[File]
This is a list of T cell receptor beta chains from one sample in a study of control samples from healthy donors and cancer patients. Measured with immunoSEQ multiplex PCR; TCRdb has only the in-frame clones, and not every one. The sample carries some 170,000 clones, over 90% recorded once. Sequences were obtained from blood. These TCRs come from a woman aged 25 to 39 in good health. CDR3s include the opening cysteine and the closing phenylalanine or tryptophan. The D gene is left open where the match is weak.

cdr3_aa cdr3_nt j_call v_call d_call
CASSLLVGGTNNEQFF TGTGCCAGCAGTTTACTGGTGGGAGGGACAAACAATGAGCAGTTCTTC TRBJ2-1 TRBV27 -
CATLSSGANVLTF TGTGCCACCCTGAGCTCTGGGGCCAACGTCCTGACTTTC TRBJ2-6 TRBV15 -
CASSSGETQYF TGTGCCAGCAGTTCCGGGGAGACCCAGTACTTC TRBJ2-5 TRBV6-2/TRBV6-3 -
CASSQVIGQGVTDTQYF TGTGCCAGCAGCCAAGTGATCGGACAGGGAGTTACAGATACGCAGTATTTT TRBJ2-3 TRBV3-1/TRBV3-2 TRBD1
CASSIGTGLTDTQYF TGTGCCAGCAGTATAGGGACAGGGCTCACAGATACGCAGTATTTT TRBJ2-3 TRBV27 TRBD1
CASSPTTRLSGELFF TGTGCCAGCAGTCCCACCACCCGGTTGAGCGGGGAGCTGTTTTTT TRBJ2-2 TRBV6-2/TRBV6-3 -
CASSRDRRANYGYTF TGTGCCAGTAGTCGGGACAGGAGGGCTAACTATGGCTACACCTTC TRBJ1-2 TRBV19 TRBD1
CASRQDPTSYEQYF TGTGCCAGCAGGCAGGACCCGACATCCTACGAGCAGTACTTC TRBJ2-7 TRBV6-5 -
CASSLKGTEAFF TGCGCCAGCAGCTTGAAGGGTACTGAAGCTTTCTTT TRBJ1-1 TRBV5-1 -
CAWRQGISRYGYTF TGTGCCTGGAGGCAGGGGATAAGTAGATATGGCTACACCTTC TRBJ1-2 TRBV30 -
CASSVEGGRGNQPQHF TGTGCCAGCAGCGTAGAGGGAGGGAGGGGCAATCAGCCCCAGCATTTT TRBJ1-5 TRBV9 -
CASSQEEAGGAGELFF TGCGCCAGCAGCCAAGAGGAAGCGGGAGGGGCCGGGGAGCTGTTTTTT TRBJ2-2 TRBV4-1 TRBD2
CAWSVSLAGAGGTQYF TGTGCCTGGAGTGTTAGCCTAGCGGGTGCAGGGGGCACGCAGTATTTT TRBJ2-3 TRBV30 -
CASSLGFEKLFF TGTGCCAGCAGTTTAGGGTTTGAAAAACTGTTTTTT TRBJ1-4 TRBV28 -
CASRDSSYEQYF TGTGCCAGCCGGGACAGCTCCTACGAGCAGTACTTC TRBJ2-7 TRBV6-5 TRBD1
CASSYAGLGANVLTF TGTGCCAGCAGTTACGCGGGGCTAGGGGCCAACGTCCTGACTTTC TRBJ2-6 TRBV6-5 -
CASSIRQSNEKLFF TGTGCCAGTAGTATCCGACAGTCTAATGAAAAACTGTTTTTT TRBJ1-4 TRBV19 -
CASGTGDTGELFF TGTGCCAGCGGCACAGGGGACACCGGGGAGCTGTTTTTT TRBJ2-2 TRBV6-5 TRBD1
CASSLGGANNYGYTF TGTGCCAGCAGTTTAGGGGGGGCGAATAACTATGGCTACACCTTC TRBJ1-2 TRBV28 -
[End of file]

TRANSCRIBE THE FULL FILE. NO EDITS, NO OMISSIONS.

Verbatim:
This is a list of T cell receptor beta chains from one sample in a study of control samples from healthy donors and cancer patients. Measured with immunoSEQ multiplex PCR; TCRdb has only the in-frame clones, and not every one. The sample carries some 170,000 clones, over 90% recorded once. Sequences were obtained from blood. These TCRs come from a woman aged 25 to 39 in good health. CDR3s include the opening cysteine and the closing phenylalanine or tryptophan. The D gene is left open where the match is weak.

cdr3_aa cdr3_nt j_call v_call d_call
CASSLLVGGTNNEQFF TGTGCCAGCAGTTTACTGGTGGGAGGGACAAACAATGAGCAGTTCTTC TRBJ2-1 TRBV27 -
CATLSSGANVLTF TGTGCCACCCTGAGCTCTGGGGCCAACGTCCTGACTTTC TRBJ2-6 TRBV15 -
CASSSGETQYF TGTGCCAGCAGTTCCGGGGAGACCCAGTACTTC TRBJ2-5 TRBV6-2/TRBV6-3 -
CASSQVIGQGVTDTQYF TGTGCCAGCAGCCAAGTGATCGGACAGGGAGTTACAGATACGCAGTATTTT TRBJ2-3 TRBV3-1/TRBV3-2 TRBD1
CASSIGTGLTDTQYF TGTGCCAGCAGTATAGGGACAGGGCTCACAGATACGCAGTATTTT TRBJ2-3 TRBV27 TRBD1
CASSPTTRLSGELFF TGTGCCAGCAGTCCCACCACCCGGTTGAGCGGGGAGCTGTTTTTT TRBJ2-2 TRBV6-2/TRBV6-3 -
CASSRDRRANYGYTF TGTGCCAGTAGTCGGGACAGGAGGGCTAACTATGGCTACACCTTC TRBJ1-2 TRBV19 TRBD1
CASRQDPTSYEQYF TGTGCCAGCAGGCAGGACCCGACATCCTACGAGCAGTACTTC TRBJ2-7 TRBV6-5 -
CASSLKGTEAFF TGCGCCAGCAGCTTGAAGGGTACTGAAGCTTTCTTT TRBJ1-1 TRBV5-1 -
CAWRQGISRYGYTF TGTGCCTGGAGGCAGGGGATAAGTAGATATGGCTACACCTTC TRBJ1-2 TRBV30 -
CASSVEGGRGNQPQHF TGTGCCAGCAGCGTAGAGGGAGGGAGGGGCAATCAGCCCCAGCATTTT TRBJ1-5 TRBV9 -
CASSQEEAGGAGELFF TGCGCCAGCAGCCAAGAGGAAGCGGGAGGGGCCGGGGAGCTGTTTTTT TRBJ2-2 TRBV4-1 TRBD2
CAWSVSLAGAGGTQYF TGTGCCTGGAGTGTTAGCCTAGCGGGTGCAGGGGGCACGCAGTATTTT TRBJ2-3 TRBV30 -
CASSLGFEKLFF TGTGCCAGCAGTTTAGGGTTTGAAAAACTGTTTTTT TRBJ1-4 TRBV28 -
CASRDSSYEQYF TGTGCCAGCCGGGACAGCTCCTACGAGCAGTACTTC TRBJ2-7 TRBV6-5 TRBD1
CASSYAGLGANVLTF TGTGCCAGCAGTTACGCGGGGCTAGGGGCCAACGTCCTGACTTTC TRBJ2-6 TRBV6-5 -
CASSIRQSNEKLFF TGTGCCAGTAGTATCCGACAGTCTAATGAAAAACTGTTTTTT TRBJ1-4 TRBV19 -
CASGTGDTGELFF TGTGCCAGCGGCACAGGGGACACCGGGGAGCTGTTTTTT TRBJ2-2 TRBV6-5 TRBD1
CASSLGGANNYGYTF TGTGCCAGCAGTTTAGGGGGGGCGAATAACTATGGCTACACCTTC TRBJ1-2 TRBV28 -